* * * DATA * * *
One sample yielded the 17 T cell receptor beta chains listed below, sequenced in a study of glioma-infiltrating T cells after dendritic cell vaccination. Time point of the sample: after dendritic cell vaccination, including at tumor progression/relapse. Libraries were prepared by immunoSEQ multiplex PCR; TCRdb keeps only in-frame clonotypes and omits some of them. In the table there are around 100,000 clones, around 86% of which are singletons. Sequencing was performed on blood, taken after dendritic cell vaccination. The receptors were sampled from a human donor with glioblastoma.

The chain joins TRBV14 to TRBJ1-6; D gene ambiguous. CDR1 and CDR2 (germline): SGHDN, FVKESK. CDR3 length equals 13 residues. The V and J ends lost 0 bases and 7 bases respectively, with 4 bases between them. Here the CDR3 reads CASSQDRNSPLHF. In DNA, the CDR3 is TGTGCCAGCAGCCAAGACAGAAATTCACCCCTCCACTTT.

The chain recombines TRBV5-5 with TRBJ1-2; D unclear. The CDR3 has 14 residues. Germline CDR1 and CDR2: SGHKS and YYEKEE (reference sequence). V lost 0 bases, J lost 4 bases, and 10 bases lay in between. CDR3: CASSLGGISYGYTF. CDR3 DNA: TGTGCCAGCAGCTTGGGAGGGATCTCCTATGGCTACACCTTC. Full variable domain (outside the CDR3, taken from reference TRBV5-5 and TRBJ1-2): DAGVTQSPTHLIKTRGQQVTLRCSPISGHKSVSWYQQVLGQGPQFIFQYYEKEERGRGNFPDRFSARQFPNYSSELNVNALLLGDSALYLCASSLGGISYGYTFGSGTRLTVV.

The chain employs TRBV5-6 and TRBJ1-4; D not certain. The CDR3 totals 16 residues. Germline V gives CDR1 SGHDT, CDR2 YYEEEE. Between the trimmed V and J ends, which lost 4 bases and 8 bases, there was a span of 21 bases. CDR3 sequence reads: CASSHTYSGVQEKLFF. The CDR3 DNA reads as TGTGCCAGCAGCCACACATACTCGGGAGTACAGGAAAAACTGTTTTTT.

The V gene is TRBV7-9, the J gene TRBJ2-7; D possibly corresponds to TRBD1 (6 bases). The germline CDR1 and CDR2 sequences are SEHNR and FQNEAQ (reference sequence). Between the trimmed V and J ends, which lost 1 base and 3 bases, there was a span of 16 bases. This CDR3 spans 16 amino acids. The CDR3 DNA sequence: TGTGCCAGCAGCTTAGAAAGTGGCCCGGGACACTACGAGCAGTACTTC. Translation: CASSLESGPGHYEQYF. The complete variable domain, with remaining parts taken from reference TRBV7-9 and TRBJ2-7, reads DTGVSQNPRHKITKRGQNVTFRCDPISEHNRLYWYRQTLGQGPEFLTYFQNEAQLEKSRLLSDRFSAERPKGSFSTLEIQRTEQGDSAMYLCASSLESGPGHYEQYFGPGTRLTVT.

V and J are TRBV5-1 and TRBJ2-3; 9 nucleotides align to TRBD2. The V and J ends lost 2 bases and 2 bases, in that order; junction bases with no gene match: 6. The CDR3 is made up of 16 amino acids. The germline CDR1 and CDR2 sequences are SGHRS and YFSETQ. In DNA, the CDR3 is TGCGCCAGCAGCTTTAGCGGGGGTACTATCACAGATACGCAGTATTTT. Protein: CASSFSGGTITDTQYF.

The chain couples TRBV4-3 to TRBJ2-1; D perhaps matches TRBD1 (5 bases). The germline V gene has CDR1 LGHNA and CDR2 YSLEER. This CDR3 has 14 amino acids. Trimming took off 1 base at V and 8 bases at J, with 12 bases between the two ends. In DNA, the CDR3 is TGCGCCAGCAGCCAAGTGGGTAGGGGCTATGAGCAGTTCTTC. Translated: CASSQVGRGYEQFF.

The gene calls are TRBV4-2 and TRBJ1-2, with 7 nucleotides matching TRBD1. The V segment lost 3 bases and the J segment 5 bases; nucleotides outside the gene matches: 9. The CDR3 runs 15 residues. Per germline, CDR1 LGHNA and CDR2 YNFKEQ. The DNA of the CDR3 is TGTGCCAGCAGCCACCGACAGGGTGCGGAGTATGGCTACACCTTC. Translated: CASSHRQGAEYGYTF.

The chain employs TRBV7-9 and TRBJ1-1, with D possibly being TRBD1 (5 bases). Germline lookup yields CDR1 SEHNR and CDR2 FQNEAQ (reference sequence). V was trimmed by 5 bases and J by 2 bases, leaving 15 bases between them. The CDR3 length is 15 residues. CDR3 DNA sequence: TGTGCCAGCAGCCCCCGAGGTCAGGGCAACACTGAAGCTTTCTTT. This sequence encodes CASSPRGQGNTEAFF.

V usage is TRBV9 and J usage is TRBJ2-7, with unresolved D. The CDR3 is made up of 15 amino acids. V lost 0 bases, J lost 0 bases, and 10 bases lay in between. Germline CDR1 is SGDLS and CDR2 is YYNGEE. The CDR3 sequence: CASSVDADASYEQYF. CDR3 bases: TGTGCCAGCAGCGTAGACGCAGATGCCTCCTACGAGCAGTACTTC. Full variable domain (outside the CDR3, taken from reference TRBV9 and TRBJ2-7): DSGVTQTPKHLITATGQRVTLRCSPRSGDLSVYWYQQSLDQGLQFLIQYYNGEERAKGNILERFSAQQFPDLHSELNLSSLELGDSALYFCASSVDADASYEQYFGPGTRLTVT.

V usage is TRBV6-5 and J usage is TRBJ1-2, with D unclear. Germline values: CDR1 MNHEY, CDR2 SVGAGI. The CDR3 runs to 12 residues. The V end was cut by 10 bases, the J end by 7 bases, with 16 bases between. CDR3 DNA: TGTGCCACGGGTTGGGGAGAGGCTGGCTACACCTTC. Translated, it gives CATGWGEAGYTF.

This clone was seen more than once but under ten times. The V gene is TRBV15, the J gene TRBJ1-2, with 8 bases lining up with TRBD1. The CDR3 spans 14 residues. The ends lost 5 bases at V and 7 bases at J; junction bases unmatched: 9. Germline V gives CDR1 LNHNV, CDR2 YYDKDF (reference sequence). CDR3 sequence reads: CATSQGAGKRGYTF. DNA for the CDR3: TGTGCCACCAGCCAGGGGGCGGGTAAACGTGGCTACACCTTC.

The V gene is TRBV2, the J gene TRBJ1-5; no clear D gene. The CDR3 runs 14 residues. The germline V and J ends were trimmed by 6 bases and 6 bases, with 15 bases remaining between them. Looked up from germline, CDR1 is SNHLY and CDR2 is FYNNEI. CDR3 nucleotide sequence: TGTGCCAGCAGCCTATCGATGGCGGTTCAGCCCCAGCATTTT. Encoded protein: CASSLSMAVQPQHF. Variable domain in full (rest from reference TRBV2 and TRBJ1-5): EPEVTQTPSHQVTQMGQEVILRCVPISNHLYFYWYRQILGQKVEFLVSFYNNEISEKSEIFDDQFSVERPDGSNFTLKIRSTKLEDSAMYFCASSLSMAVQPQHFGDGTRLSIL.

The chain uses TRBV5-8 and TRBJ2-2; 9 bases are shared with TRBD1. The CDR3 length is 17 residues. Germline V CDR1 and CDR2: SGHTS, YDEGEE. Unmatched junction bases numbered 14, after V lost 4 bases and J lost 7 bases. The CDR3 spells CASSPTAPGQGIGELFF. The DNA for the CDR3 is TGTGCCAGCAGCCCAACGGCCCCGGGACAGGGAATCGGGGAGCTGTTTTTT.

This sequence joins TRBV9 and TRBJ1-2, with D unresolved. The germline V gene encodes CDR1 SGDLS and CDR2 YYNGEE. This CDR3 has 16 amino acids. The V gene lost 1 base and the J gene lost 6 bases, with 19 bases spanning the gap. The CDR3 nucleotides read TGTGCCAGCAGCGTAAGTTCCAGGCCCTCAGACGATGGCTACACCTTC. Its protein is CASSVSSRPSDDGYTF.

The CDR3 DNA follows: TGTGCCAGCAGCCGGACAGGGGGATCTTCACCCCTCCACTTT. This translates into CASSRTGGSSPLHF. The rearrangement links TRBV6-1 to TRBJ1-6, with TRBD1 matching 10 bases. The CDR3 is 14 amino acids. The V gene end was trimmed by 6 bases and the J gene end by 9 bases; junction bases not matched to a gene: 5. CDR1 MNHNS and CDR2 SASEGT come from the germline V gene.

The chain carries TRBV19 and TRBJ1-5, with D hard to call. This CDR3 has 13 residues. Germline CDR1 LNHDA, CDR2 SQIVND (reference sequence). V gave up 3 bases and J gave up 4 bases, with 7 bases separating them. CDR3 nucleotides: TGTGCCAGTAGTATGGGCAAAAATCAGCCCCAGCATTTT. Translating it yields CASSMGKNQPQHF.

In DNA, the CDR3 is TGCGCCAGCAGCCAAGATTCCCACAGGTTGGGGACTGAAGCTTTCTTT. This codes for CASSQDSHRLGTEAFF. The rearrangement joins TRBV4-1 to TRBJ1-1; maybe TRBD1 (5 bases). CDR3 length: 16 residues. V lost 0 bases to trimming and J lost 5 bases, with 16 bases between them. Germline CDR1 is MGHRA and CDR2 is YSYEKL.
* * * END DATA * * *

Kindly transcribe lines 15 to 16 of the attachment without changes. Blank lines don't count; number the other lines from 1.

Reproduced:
This sequence joins TRBV9 and TRBJ1-2, with D unresolved. The germline V gene encodes CDR1 SGDLS and CDR2 YYNGEE. This CDR3 has 16 amino acids. The V gene lost 1 base and the J gene lost 6 bases, with 19 bases spanning the gap. The CDR3 nucleotides read TGTGCCAGCAGCGTAAGTTCCAGGCCCTCAGACGATGGCTACACCTTC. Its protein is CASSVSSRPSDDGYTF.

The CDR3 DNA follows: TGTGCCAGCAGCCGGACAGGGGGATCTTCACCCCTCCACTTT. This translates into CASSRTGGSSPLHF. The rearrangement links TRBV6-1 to TRBJ1-6, with TRBD1 matching 10 bases. The CDR3 is 14 amino acids. The V gene end was trimmed by 6 bases and the J gene end by 9 bases; junction bases not matched to a gene: 5. CDR1 MNHNS and CDR2 SASEGT come from the germline V gene.